Bill Bissett

I was fortunate to be able to move back to my home state of West Virginia two years ago to lead the Huntington Regional Chamber of Commerce and return to the city where I grew up. Our Chamber represents more than 550 businesses in a two-county area of West Virginia. While our Chamber does many things, such as advocating for our membership and promoting opportunities in our region, this position has given me greater insight related to a question that I have asked myself throughout my career — How do we make West Virginia a better place to live, work and thrive?

So what are these insights that could be obvious to you, but new to me?

West Virginia is a more diverse state than we realize: It is easy for some people, especially outsiders, to look at West Virginia as one big petri dish filled with the same organism. The truth is that we are far from it. Sure, we may be monochromatic by race when compared to most other states, but our cultural identities, whether genetic or self-chosen, are visible. Our diversity from one end of the state to the other is palpable in aspects like geography, economy, politics, culture and even accents. We have viewed this recently in politics, with a more blue (Democratic) Morgantown and Martinsburg regions, but remaining a red (Republican) state for the most part. We see it in areas where West Virginia is growing and where it is not. And we see it as a possible growing disconnect between Northern West Virginia and Southern West Virginia, which concerns me greatly.

We are the only state totally contained within Appalachia: As goes West Virginia, so goes Appalachia, and the converse is true as well. To fix one, we must also fix the other, and it will require patience and hard work by those of us who live here.

A new economy doesn't have to destroy the previous economy to be created: Coal and natural gas will be produced and used in West Virginia for generations to come, but these industries will change in stature and influence moving forward. For those who want to sacrifice the use of these natural assets for other development, you are creating an even more difficult playing field for your efforts. Focus on creating your new opportunities, but not at the expense or detriment of other employers.

If you're unfairly critical, I'm tuning you out: I love my hometown of Huntington, but we have more than our fair share of pessimists. I'm told this negativity dates back well before my time, but it shows no signs of diminishing. While we need to listen to reasonable concerns and criticism, those who only see the downside of everything need a new perspective or a new address.

We need to change "The Struggle to Stay" to "Maybe You Should Leave": I know it's a common refrain from some of our residents that it is difficult to live in West Virginia. Like many of us, I worry greatly about the population decline in West Virginia and where it may lead us. However, if you only see negativity here and have soiled to the possibility that the state can be improved and succeed, maybe you should leave.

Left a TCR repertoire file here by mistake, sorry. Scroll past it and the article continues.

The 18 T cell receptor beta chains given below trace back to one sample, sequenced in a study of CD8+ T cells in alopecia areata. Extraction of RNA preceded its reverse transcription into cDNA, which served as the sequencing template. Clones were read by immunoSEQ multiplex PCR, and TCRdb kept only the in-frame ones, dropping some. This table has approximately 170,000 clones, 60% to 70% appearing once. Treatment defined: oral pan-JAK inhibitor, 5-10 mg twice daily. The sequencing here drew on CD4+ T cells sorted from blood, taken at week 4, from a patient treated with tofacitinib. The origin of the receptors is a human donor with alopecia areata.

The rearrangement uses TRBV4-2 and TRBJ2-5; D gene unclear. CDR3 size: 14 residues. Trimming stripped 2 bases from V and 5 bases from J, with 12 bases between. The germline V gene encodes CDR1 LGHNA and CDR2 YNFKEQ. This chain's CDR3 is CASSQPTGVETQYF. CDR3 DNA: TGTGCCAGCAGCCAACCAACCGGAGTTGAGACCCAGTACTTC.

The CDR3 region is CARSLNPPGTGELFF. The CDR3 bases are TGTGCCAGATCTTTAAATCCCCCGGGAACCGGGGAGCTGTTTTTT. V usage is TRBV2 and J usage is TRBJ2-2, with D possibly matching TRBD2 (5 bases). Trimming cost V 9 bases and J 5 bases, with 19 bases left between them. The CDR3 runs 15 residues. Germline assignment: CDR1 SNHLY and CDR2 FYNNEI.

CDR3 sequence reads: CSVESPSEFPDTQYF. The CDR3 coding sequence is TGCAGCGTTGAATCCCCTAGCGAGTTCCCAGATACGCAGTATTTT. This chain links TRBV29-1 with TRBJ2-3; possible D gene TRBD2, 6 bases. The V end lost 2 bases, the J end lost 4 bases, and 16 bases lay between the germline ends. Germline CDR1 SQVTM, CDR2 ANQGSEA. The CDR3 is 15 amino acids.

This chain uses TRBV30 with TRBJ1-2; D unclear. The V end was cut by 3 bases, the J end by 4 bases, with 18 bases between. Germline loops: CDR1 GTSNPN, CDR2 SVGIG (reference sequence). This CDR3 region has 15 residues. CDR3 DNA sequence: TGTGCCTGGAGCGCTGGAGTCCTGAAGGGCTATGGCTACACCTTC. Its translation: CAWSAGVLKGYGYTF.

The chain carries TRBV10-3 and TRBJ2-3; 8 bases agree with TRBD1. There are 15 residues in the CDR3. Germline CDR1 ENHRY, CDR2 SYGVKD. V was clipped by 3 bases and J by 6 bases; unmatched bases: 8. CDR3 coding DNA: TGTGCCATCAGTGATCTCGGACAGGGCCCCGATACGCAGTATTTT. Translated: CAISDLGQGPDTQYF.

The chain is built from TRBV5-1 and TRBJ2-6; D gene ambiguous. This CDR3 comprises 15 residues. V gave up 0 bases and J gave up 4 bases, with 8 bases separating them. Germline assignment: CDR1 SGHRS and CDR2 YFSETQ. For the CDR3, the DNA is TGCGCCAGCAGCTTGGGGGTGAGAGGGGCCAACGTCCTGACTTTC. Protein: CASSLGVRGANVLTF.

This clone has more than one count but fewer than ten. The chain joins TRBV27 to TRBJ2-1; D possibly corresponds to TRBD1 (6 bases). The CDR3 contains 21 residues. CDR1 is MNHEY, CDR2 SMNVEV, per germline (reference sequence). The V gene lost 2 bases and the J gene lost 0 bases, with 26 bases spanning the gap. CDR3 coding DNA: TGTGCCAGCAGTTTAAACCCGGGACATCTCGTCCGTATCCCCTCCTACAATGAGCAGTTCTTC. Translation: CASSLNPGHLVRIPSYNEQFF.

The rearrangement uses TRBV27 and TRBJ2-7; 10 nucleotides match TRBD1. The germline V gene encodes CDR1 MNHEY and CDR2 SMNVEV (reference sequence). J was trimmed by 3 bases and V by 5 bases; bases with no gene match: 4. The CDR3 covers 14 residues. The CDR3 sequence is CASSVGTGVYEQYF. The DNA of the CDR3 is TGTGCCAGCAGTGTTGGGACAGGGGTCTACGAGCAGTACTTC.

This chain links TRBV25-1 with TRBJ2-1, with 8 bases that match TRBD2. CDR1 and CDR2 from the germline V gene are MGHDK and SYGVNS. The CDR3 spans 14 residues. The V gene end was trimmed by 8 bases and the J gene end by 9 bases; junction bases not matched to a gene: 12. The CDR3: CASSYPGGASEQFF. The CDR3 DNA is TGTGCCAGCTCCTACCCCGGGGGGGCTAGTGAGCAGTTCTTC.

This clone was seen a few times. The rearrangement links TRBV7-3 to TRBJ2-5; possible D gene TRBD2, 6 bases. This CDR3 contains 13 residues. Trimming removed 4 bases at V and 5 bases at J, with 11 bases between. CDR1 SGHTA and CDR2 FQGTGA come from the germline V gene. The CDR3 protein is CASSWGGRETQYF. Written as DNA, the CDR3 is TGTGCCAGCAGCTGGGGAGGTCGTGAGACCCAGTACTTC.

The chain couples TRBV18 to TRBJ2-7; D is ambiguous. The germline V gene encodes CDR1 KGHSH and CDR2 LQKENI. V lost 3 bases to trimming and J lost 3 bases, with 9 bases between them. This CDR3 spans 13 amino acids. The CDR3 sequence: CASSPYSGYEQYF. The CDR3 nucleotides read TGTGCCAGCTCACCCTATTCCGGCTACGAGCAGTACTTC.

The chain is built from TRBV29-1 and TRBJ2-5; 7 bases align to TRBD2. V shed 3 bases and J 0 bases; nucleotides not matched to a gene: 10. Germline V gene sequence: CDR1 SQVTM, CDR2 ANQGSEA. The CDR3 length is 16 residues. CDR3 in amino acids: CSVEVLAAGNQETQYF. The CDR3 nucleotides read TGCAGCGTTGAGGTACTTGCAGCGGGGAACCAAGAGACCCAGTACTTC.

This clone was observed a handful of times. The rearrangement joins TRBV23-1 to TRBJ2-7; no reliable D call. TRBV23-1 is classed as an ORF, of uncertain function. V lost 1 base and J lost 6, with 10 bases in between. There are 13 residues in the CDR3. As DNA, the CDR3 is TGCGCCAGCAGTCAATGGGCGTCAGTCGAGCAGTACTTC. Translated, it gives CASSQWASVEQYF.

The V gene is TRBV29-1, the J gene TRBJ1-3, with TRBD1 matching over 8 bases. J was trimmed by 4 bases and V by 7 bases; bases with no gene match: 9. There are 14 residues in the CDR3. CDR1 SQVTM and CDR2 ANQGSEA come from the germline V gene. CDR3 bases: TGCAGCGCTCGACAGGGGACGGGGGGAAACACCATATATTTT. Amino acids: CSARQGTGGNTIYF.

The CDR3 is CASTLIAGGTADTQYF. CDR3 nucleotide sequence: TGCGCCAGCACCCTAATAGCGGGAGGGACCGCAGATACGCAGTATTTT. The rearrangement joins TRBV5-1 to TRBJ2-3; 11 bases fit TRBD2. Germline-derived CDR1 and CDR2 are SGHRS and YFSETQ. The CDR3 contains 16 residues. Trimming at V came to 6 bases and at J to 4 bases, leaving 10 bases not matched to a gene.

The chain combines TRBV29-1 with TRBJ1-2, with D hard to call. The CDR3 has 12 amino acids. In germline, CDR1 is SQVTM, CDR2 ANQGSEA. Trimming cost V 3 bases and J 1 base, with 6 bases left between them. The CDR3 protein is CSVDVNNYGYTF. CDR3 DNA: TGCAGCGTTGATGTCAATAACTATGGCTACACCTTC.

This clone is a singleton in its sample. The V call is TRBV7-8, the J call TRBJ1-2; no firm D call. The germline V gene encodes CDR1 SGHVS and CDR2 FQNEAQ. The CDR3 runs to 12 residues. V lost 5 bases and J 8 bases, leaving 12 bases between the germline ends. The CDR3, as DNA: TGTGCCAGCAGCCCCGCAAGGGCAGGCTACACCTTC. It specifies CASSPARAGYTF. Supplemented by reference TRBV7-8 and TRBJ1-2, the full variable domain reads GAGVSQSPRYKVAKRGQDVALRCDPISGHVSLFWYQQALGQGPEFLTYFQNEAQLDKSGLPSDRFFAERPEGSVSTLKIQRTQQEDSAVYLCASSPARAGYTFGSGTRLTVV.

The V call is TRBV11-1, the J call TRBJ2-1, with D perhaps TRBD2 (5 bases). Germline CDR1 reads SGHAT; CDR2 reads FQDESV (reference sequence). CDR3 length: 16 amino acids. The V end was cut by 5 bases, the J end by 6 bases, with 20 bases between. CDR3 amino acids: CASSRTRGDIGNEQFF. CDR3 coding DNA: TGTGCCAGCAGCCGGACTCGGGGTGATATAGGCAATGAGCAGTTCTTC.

No cavalry is coming to save us: If we are expecting a big bag of government cash or yet another "war on poverty" to solve West Virginia's problems, we're mistaken. It's up to us, the remaining West Virginians to do all we can to improve the state. Help is simply not on the way.

Playing the Long Game: I'm in no way a patient person, but improvement will take time and perseverance. Positive change will take longer than a budget year or an elected term of office, but can occur, and it needs to start with a change in both our individual and collective mindsets.

Find what we can agree upon: As West Virginians and Appalachians, we are not stereotypically known for our ability to play well with others or even our fellow citizens. We must overcome this weakness. Being open to new people and new ideas must become commonplace here, even if these new people and ideas challenge or even conflict with how we see the world. It is never easy to do, but well worth the investment of time and patience.

To the rest of the world, West Virginia is a blank canvas that we can paint. In my opinion, we have no greater opportunity ahead of us than to finally tell West Virginia's story to the rest of the world. It's a story worth telling, and only we West Virginians can tell it.

Bill Bissett is the president and CEO of the Huntington Regional Chamber of Commerce, which represents more than 550 businesses in the Cabell and Wayne county area.


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